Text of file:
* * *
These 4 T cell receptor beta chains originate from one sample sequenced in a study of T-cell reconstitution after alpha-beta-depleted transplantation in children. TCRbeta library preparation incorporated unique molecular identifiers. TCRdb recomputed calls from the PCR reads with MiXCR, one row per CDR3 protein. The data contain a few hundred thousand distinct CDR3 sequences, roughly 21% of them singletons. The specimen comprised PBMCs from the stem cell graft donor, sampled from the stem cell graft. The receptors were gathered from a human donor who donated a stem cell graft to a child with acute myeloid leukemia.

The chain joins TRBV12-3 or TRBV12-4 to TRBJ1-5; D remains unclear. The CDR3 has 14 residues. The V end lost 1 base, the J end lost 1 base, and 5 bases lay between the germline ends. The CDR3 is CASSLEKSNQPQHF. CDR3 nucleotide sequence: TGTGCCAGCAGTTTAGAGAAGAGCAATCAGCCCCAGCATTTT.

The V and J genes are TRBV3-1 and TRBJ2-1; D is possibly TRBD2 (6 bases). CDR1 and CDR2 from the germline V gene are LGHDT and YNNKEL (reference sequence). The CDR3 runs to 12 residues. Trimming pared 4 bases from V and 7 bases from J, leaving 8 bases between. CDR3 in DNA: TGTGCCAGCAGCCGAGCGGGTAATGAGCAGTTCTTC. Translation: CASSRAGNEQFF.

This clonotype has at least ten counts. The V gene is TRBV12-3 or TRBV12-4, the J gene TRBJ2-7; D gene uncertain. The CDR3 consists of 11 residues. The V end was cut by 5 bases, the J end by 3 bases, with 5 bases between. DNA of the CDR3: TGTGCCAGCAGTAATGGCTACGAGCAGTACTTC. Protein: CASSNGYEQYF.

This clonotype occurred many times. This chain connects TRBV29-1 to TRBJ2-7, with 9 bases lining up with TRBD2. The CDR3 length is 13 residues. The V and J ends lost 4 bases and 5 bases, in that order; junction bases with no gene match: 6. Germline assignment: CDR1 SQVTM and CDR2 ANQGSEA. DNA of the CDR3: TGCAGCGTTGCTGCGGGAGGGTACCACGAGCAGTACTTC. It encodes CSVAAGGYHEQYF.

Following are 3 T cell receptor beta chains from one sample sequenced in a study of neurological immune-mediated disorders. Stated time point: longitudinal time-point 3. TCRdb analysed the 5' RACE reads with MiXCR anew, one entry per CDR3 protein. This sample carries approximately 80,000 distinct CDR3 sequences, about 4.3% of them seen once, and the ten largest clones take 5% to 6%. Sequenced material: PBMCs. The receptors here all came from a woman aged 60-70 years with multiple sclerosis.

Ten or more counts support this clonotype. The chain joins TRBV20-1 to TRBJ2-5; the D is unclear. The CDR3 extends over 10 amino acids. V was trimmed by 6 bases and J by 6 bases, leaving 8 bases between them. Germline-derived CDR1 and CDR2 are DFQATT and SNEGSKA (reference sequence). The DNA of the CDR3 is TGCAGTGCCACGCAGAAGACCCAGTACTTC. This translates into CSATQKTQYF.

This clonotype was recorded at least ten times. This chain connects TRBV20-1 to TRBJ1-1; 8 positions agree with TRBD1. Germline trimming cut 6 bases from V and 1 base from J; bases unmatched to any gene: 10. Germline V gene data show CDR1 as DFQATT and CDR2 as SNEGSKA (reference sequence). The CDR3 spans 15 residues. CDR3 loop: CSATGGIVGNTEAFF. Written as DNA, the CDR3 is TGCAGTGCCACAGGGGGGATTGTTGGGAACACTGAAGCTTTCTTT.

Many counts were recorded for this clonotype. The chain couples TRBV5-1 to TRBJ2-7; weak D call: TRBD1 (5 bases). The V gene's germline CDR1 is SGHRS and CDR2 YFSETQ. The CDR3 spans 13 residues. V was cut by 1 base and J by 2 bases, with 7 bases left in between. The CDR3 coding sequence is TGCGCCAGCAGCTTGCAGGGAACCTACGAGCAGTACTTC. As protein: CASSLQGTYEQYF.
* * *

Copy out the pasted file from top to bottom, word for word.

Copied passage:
These 4 T cell receptor beta chains originate from one sample sequenced in a study of T-cell reconstitution after alpha-beta-depleted transplantation in children. TCRbeta library preparation incorporated unique molecular identifiers. TCRdb recomputed calls from the PCR reads with MiXCR, one row per CDR3 protein. The data contain a few hundred thousand distinct CDR3 sequences, roughly 21% of them singletons. The specimen comprised PBMCs from the stem cell graft donor, sampled from the stem cell graft. The receptors were gathered from a human donor who donated a stem cell graft to a child with acute myeloid leukemia.

The chain joins TRBV12-3 or TRBV12-4 to TRBJ1-5; D remains unclear. The CDR3 has 14 residues. The V end lost 1 base, the J end lost 1 base, and 5 bases lay between the germline ends. The CDR3 is CASSLEKSNQPQHF. CDR3 nucleotide sequence: TGTGCCAGCAGTTTAGAGAAGAGCAATCAGCCCCAGCATTTT.

The V and J genes are TRBV3-1 and TRBJ2-1; D is possibly TRBD2 (6 bases). CDR1 and CDR2 from the germline V gene are LGHDT and YNNKEL (reference sequence). The CDR3 runs to 12 residues. Trimming pared 4 bases from V and 7 bases from J, leaving 8 bases between. CDR3 in DNA: TGTGCCAGCAGCCGAGCGGGTAATGAGCAGTTCTTC. Translation: CASSRAGNEQFF.

This clonotype has at least ten counts. The V gene is TRBV12-3 or TRBV12-4, the J gene TRBJ2-7; D gene uncertain. The CDR3 consists of 11 residues. The V end was cut by 5 bases, the J end by 3 bases, with 5 bases between. DNA of the CDR3: TGTGCCAGCAGTAATGGCTACGAGCAGTACTTC. Protein: CASSNGYEQYF.

This clonotype occurred many times. This chain connects TRBV29-1 to TRBJ2-7, with 9 bases lining up with TRBD2. The CDR3 length is 13 residues. The V and J ends lost 4 bases and 5 bases, in that order; junction bases with no gene match: 6. Germline assignment: CDR1 SQVTM and CDR2 ANQGSEA. DNA of the CDR3: TGCAGCGTTGCTGCGGGAGGGTACCACGAGCAGTACTTC. It encodes CSVAAGGYHEQYF.

Following are 3 T cell receptor beta chains from one sample sequenced in a study of neurological immune-mediated disorders. Stated time point: longitudinal time-point 3. TCRdb analysed the 5' RACE reads with MiXCR anew, one entry per CDR3 protein. This sample carries approximately 80,000 distinct CDR3 sequences, about 4.3% of them seen once, and the ten largest clones take 5% to 6%. Sequenced material: PBMCs. The receptors here all came from a woman aged 60-70 years with multiple sclerosis.

Ten or more counts support this clonotype. The chain joins TRBV20-1 to TRBJ2-5; the D is unclear. The CDR3 extends over 10 amino acids. V was trimmed by 6 bases and J by 6 bases, leaving 8 bases between them. Germline-derived CDR1 and CDR2 are DFQATT and SNEGSKA (reference sequence). The DNA of the CDR3 is TGCAGTGCCACGCAGAAGACCCAGTACTTC. This translates into CSATQKTQYF.

This clonotype was recorded at least ten times. This chain connects TRBV20-1 to TRBJ1-1; 8 positions agree with TRBD1. Germline trimming cut 6 bases from V and 1 base from J; bases unmatched to any gene: 10. Germline V gene data show CDR1 as DFQATT and CDR2 as SNEGSKA (reference sequence). The CDR3 spans 15 residues. CDR3 loop: CSATGGIVGNTEAFF. Written as DNA, the CDR3 is TGCAGTGCCACAGGGGGGATTGTTGGGAACACTGAAGCTTTCTTT.

Many counts were recorded for this clonotype. The chain couples TRBV5-1 to TRBJ2-7; weak D call: TRBD1 (5 bases). The V gene's germline CDR1 is SGHRS and CDR2 YFSETQ. The CDR3 spans 13 residues. V was cut by 1 base and J by 2 bases, with 7 bases left in between. The CDR3 coding sequence is TGCGCCAGCAGCTTGCAGGGAACCTACGAGCAGTACTTC. As protein: CASSLQGTYEQYF.